Efforts to support recovery operations are either under way or being planned in all six countries and DfID is examining, with partners, what further actions they can take to reduce hunger and vulnerability in the region in the long term. These efforts will need to take careful account of the widespread impact of HIV/AIDS in southern Africa.
Humanitarian needs are greatest in Zimbabwe, largely caused by the Zimbabwe Government's disastrous policies. Foreign exchange shortages have meant that the Government of Zimbabwe have been unable to import significant volumes of food and seeds for planting, and the Government continue to prevent the private sector importing or marketing grain. Rampant inflation and increasing unemployment have meant that few people are able to purchase the limited food available in the market. Though the needs of displaced former commercial farm workers and their families have yet to be assessed accurately, it is estimated that up to half a million of them are in need of assistance. The economic collapse means that urban areas are also badly affected and vulnerability levels in the major centres have been rising steadily. A further assessment of needs in urban areas will be published shortly. In total, half the population of Zimbabwearound five and a half million peopleare likely to need food aid over the coming months.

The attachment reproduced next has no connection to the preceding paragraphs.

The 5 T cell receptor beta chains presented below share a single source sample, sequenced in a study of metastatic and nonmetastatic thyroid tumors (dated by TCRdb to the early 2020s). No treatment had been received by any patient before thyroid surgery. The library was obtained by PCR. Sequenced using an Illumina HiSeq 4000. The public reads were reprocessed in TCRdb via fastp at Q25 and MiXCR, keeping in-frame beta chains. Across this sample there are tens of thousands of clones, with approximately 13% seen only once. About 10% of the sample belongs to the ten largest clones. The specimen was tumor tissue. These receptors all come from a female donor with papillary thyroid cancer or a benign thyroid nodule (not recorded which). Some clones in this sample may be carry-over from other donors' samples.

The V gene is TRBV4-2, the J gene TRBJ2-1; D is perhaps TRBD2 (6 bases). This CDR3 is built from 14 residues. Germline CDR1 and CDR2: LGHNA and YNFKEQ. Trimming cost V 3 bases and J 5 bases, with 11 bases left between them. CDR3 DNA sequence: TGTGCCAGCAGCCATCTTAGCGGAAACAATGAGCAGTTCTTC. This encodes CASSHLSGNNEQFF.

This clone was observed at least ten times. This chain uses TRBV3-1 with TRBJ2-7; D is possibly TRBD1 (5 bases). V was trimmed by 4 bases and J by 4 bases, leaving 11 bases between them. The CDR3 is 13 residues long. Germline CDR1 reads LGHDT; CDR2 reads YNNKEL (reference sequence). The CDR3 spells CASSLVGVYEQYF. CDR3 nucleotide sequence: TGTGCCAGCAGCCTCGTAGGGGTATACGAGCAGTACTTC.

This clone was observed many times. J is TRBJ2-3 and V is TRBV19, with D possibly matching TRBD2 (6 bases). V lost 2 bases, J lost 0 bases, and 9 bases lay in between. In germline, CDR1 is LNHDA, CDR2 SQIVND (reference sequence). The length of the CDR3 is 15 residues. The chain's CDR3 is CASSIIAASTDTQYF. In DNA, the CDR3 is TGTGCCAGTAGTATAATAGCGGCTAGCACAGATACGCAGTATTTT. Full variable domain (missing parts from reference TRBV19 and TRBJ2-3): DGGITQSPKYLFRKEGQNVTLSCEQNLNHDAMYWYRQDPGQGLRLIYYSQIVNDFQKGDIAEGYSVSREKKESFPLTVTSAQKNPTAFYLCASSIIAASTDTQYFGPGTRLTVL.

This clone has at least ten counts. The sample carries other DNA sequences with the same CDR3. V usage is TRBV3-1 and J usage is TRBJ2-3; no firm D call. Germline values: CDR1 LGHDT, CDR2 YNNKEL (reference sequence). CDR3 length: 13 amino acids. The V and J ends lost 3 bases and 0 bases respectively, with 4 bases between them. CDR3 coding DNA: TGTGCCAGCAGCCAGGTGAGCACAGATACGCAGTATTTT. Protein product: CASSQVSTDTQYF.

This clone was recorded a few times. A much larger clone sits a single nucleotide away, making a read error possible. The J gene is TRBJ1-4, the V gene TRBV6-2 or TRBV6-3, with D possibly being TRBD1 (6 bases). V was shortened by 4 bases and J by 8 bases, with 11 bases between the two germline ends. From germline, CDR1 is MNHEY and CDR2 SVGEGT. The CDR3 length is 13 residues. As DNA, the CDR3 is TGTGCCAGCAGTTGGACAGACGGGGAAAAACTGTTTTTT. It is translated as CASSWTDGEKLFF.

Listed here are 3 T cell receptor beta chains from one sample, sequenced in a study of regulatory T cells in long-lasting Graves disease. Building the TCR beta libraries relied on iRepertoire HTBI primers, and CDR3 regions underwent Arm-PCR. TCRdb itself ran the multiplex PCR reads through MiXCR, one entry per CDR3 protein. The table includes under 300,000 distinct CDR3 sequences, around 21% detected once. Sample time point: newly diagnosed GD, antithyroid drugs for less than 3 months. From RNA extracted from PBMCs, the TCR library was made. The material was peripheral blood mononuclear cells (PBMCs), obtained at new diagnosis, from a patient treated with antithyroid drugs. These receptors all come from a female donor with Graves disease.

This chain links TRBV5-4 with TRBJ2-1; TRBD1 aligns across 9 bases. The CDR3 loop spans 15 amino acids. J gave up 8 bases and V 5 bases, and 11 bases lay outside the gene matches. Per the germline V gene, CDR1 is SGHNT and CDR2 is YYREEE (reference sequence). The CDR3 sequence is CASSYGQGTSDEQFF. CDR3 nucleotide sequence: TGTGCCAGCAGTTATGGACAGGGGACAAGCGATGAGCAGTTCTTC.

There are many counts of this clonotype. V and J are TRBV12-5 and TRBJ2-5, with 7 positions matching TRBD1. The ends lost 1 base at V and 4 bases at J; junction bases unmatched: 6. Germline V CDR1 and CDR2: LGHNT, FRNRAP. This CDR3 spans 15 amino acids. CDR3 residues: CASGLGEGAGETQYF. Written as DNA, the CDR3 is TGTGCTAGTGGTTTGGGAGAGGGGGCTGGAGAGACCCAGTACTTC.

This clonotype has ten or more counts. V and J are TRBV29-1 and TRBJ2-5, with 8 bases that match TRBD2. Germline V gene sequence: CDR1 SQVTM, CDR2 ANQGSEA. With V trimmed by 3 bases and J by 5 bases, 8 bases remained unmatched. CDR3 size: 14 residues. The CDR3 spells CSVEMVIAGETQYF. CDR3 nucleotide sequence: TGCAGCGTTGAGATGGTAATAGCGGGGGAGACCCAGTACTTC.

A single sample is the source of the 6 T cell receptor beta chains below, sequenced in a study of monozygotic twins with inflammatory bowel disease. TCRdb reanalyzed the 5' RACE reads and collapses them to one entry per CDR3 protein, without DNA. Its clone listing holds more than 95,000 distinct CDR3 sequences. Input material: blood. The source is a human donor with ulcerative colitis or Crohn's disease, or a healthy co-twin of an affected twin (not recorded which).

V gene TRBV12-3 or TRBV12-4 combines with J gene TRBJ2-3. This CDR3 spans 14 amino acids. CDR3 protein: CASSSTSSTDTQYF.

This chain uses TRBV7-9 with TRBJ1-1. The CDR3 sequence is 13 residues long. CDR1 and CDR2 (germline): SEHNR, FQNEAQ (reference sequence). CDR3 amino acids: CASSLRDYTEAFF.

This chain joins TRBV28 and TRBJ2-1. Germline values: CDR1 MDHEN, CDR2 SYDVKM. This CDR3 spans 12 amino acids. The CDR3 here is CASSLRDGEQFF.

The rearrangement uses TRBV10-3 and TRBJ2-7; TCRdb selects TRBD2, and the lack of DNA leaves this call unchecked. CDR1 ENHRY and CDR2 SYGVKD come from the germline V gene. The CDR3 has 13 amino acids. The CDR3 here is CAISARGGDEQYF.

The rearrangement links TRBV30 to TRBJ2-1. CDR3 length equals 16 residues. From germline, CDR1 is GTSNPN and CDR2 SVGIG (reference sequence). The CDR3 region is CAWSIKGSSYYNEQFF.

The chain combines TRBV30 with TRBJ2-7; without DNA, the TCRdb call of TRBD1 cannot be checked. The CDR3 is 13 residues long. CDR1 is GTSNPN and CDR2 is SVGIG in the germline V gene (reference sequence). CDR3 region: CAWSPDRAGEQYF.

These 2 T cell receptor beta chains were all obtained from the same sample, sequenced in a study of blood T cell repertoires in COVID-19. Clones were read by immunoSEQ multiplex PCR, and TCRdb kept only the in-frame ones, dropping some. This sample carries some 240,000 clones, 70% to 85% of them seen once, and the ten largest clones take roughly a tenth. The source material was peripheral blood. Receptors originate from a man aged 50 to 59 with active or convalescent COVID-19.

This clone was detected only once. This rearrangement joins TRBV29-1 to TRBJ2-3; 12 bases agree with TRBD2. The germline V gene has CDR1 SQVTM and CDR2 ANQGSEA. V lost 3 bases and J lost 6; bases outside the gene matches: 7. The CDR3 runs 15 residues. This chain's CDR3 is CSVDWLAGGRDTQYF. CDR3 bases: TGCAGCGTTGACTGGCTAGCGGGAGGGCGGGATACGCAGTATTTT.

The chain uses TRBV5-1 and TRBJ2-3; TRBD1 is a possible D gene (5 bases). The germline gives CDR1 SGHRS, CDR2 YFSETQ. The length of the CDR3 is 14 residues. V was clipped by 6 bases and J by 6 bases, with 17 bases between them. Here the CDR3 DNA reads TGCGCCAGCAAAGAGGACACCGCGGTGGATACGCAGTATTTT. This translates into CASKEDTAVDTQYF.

There has long been concern about possible interference by the Zimbabwe Government with international food aid programmes. It is the agreed policy of the World Food Programme and other donor agencies working in Zimbabwe that relevant operations will be suspended in the event of such political interference. There have, however, been no significant incidents of this kind in recent months and no suspensions have therefore been needed. Minor incidents have occurred periodically but all of these have been investigated and resolved with local authorities using agreed procedures. By contrast, food distribution controlled by the Zimbabwe Government through the state Grain Marketing Board is not subject to the same monitoring procedures and there is evidence that it is distorted for political reasons.